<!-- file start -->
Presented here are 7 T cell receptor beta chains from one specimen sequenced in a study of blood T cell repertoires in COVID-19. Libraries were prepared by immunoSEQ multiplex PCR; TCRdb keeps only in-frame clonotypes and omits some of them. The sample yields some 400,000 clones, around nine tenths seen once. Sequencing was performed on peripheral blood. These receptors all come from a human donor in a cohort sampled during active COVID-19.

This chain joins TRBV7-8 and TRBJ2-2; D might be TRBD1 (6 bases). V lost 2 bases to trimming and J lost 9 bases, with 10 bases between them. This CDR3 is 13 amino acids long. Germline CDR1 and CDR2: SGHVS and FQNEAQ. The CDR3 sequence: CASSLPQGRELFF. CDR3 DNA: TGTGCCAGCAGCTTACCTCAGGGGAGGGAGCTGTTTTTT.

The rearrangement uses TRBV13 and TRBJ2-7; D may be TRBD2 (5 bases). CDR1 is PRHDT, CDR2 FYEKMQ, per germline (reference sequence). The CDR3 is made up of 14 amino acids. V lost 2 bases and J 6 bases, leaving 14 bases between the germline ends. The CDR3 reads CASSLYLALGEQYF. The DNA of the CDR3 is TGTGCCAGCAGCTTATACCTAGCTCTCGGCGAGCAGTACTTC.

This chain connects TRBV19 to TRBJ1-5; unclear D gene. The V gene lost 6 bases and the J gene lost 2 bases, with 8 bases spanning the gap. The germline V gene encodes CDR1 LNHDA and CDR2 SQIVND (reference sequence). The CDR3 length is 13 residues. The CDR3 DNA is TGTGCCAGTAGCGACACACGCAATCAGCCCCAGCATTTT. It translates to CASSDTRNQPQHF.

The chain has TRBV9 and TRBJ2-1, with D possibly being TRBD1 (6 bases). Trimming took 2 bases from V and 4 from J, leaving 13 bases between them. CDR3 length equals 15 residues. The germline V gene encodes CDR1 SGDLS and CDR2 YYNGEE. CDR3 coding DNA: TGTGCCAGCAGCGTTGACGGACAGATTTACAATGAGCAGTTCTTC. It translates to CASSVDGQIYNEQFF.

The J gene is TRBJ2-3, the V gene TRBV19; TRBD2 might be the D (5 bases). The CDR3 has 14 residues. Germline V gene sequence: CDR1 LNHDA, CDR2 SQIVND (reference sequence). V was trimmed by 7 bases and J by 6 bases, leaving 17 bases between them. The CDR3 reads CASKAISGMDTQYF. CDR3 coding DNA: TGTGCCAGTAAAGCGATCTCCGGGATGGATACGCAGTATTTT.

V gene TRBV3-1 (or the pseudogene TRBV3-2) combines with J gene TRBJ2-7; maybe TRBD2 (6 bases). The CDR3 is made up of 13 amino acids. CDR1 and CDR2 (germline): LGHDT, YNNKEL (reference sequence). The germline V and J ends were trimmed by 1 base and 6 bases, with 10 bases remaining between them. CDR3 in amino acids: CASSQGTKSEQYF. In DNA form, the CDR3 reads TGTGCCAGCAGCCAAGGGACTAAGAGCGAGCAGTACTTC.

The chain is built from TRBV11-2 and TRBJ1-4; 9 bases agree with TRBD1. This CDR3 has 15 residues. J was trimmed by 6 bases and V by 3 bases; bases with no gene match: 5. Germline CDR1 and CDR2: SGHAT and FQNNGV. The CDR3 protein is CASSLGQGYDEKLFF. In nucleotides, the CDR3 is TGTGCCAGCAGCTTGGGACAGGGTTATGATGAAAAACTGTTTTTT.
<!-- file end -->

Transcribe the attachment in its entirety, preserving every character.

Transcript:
Presented here are 7 T cell receptor beta chains from one specimen sequenced in a study of blood T cell repertoires in COVID-19. Libraries were prepared by immunoSEQ multiplex PCR; TCRdb keeps only in-frame clonotypes and omits some of them. The sample yields some 400,000 clones, around nine tenths seen once. Sequencing was performed on peripheral blood. These receptors all come from a human donor in a cohort sampled during active COVID-19.

This chain joins TRBV7-8 and TRBJ2-2; D might be TRBD1 (6 bases). V lost 2 bases to trimming and J lost 9 bases, with 10 bases between them. This CDR3 is 13 amino acids long. Germline CDR1 and CDR2: SGHVS and FQNEAQ. The CDR3 sequence: CASSLPQGRELFF. CDR3 DNA: TGTGCCAGCAGCTTACCTCAGGGGAGGGAGCTGTTTTTT.

The rearrangement uses TRBV13 and TRBJ2-7; D may be TRBD2 (5 bases). CDR1 is PRHDT, CDR2 FYEKMQ, per germline (reference sequence). The CDR3 is made up of 14 amino acids. V lost 2 bases and J 6 bases, leaving 14 bases between the germline ends. The CDR3 reads CASSLYLALGEQYF. The DNA of the CDR3 is TGTGCCAGCAGCTTATACCTAGCTCTCGGCGAGCAGTACTTC.

This chain connects TRBV19 to TRBJ1-5; unclear D gene. The V gene lost 6 bases and the J gene lost 2 bases, with 8 bases spanning the gap. The germline V gene encodes CDR1 LNHDA and CDR2 SQIVND (reference sequence). The CDR3 length is 13 residues. The CDR3 DNA is TGTGCCAGTAGCGACACACGCAATCAGCCCCAGCATTTT. It translates to CASSDTRNQPQHF.

The chain has TRBV9 and TRBJ2-1, with D possibly being TRBD1 (6 bases). Trimming took 2 bases from V and 4 from J, leaving 13 bases between them. CDR3 length equals 15 residues. The germline V gene encodes CDR1 SGDLS and CDR2 YYNGEE. CDR3 coding DNA: TGTGCCAGCAGCGTTGACGGACAGATTTACAATGAGCAGTTCTTC. It translates to CASSVDGQIYNEQFF.

The J gene is TRBJ2-3, the V gene TRBV19; TRBD2 might be the D (5 bases). The CDR3 has 14 residues. Germline V gene sequence: CDR1 LNHDA, CDR2 SQIVND (reference sequence). V was trimmed by 7 bases and J by 6 bases, leaving 17 bases between them. The CDR3 reads CASKAISGMDTQYF. CDR3 coding DNA: TGTGCCAGTAAAGCGATCTCCGGGATGGATACGCAGTATTTT.

V gene TRBV3-1 (or the pseudogene TRBV3-2) combines with J gene TRBJ2-7; maybe TRBD2 (6 bases). The CDR3 is made up of 13 amino acids. CDR1 and CDR2 (germline): LGHDT, YNNKEL (reference sequence). The germline V and J ends were trimmed by 1 base and 6 bases, with 10 bases remaining between them. CDR3 in amino acids: CASSQGTKSEQYF. In DNA form, the CDR3 reads TGTGCCAGCAGCCAAGGGACTAAGAGCGAGCAGTACTTC.

The chain is built from TRBV11-2 and TRBJ1-4; 9 bases agree with TRBD1. This CDR3 has 15 residues. J was trimmed by 6 bases and V by 3 bases; bases with no gene match: 5. Germline CDR1 and CDR2: SGHAT and FQNNGV. The CDR3 protein is CASSLGQGYDEKLFF. In nucleotides, the CDR3 is TGTGCCAGCAGCTTGGGACAGGGTTATGATGAAAAACTGTTTTTT.